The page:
If the REALTOR® orally communicates his or her ability to assist with short sales, these same disclosures must be made, and must be preceded by the statement “Before using this service, consider the following information.” In any telephone communication, this wording must be used at the beginning of the call.

If the REALTOR® makes any statement regarding whether a seller should stop making mortgage payments, the following disclosure must be added:

If you stop paying your mortgage, you could lose your home and damage your credit rating.

2. Specific Commercial Communications.

REALTORS® who handle short sales without generally advertising this fact are also required to comply with the MARS rule disclosures. In such cases, the following disclosures must be made at the moment the REALTOR® becomes aware that the transaction will be a short sale:

IMPORTANT NOTICE (in bold-face type that is two points larger than the font size of the disclosure) You may stop doing business with us at any time. You may accept or reject the offer of mortgage assistance we obtain from your lender or servicer. If you reject the offer, you do not have to pay us. If you accept the offer, you will have to pay us (insert amount or method for calculating the amount) for our services. (Name of company) is not associated with the government, and our service is not approved by the government or your lender. Even if you accept this offer and use our service, your lender may not agree to change your loan.

If the REALTOR® makes any statement regarding whether a seller should stop making mortgage payments, the following disclosure must be added:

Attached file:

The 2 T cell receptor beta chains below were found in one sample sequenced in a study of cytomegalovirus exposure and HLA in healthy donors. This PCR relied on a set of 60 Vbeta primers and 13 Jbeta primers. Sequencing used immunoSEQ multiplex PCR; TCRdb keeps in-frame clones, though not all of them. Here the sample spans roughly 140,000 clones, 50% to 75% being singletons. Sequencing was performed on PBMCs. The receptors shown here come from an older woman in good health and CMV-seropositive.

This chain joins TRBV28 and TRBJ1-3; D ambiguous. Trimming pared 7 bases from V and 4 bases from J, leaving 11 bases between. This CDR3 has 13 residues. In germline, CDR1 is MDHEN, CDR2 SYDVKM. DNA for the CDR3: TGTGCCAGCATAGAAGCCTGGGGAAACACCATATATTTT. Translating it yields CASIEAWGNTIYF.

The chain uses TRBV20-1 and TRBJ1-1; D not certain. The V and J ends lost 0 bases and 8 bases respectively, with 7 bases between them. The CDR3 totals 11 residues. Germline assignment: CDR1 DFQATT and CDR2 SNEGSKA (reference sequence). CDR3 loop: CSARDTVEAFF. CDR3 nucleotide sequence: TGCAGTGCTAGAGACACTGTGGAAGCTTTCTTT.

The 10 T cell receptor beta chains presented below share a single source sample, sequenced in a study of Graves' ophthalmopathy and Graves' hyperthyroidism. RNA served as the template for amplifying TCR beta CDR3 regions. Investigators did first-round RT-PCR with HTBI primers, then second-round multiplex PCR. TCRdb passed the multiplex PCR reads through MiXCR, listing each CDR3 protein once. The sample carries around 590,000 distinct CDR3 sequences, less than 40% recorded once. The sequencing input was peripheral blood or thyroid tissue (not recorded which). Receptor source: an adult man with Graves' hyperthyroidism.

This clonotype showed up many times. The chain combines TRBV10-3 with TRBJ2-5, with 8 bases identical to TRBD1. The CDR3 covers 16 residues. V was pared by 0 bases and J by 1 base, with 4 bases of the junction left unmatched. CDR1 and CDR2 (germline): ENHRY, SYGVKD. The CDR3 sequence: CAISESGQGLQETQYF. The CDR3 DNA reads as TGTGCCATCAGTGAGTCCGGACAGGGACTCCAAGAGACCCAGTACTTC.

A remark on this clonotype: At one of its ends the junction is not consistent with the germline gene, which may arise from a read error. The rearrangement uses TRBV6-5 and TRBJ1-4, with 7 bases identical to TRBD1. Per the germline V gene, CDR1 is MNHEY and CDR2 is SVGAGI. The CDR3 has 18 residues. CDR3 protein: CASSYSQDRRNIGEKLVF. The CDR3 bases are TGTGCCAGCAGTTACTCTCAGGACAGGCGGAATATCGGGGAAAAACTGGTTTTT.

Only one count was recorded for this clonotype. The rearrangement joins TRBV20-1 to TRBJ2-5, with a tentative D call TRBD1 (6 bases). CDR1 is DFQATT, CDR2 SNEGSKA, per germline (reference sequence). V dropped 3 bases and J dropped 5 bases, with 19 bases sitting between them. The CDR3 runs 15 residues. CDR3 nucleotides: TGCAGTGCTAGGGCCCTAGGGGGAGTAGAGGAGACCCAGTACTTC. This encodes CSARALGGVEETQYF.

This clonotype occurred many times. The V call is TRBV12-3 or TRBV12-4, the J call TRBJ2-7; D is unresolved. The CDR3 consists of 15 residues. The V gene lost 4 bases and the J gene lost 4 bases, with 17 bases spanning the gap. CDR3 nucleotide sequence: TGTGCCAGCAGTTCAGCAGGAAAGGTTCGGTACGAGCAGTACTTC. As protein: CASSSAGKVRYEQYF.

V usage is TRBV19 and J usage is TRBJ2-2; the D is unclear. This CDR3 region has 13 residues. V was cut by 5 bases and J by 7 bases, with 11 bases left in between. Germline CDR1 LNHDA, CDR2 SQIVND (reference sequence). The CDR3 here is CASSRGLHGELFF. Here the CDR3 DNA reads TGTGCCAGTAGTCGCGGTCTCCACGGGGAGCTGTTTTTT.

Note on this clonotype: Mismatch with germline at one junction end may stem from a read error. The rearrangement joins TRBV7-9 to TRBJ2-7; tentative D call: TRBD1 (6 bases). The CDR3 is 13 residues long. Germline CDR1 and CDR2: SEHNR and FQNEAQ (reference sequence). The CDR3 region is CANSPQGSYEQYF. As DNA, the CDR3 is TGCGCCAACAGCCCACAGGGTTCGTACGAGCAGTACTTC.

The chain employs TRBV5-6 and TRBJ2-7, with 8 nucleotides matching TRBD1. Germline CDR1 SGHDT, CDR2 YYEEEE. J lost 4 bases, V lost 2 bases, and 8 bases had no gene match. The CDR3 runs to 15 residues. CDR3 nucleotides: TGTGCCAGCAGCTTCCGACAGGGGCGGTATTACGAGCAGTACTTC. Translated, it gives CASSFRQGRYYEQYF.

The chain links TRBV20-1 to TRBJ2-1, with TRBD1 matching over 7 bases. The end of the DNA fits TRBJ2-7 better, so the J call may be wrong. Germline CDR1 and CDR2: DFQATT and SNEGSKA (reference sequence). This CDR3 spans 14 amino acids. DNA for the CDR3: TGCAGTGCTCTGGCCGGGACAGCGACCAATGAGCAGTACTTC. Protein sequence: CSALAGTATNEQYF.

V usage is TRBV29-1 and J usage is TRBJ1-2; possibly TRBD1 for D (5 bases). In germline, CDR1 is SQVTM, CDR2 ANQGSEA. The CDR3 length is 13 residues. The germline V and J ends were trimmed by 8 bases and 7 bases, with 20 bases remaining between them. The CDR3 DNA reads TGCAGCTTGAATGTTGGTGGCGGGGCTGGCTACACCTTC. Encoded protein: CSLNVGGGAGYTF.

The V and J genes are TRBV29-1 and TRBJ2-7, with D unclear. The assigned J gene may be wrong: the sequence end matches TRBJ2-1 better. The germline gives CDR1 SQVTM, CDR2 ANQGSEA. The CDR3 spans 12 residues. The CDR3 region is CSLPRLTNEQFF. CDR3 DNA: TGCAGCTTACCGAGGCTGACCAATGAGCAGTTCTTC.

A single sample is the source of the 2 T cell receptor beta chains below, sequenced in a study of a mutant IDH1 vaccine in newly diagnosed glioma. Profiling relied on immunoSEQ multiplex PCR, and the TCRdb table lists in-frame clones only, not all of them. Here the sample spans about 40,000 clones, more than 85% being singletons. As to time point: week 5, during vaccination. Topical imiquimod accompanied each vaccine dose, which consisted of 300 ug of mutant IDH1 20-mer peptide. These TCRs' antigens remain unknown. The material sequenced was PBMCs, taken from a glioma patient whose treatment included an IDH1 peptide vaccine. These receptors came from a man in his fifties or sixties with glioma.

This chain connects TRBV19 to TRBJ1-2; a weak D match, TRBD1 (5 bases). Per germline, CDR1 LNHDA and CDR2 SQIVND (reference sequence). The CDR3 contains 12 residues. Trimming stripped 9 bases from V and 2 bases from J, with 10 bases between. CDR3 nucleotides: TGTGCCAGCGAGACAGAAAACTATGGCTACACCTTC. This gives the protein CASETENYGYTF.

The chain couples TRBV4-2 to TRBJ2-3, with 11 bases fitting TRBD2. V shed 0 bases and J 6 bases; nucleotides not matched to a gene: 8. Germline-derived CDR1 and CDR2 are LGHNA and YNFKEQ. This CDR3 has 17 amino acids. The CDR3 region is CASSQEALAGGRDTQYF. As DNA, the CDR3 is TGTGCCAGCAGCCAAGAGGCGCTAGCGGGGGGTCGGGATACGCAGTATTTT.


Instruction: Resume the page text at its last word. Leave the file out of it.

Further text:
If you stop paying your mortgage, you could lose your home and damage your credit rating.

As noted above, the part of the required disclosure stating, “If you reject the offer you do not have to pay us,” causes a conflict with the standard C.A.R. Listing Agreement. Both C.A.R. and N.A.R. are awaiting clarification from the FTC on this and other issues unique to REALTORS®.

3. Fee Disclosures.

As stated above, the MARS rule prohibits all up-front fees. It also requires that fees be disclosed before the seller signs the listing agreement (if it is a known short sale at that time). More importantly, the fee must be disclosed once again before the seller completes a transaction. The MARS rule requires that the stated fees be the same on both disclosures.

This creates a problem when, as commonly occurs, lenders reduce the amount of commissions that will be paid to listing agents before closing. In such a situation, it may be impossible for REALTORS® to comply with the requirement that the fee disclosed to consumers be the same on the two required disclosures. This is another of the issues that N.A.R. has addressed with the FTC, and for which a resolution is expected.

C.A.R. Forms

The California Association of REALTORS® has created two forms to help REALTORS® comply with the MARS rule. If the REALTOR® knows at the time the listing is taken that the transaction will be a short sale, the REALTOR® should use form MARSSN. This form should be part of the Listing Agreement. If the REALTOR® later learns that the sale proceeds will not cover the amount owed on the property, the REALTOR® should immediately present form MARSMRN to the seller. These forms contain the required language set forth above.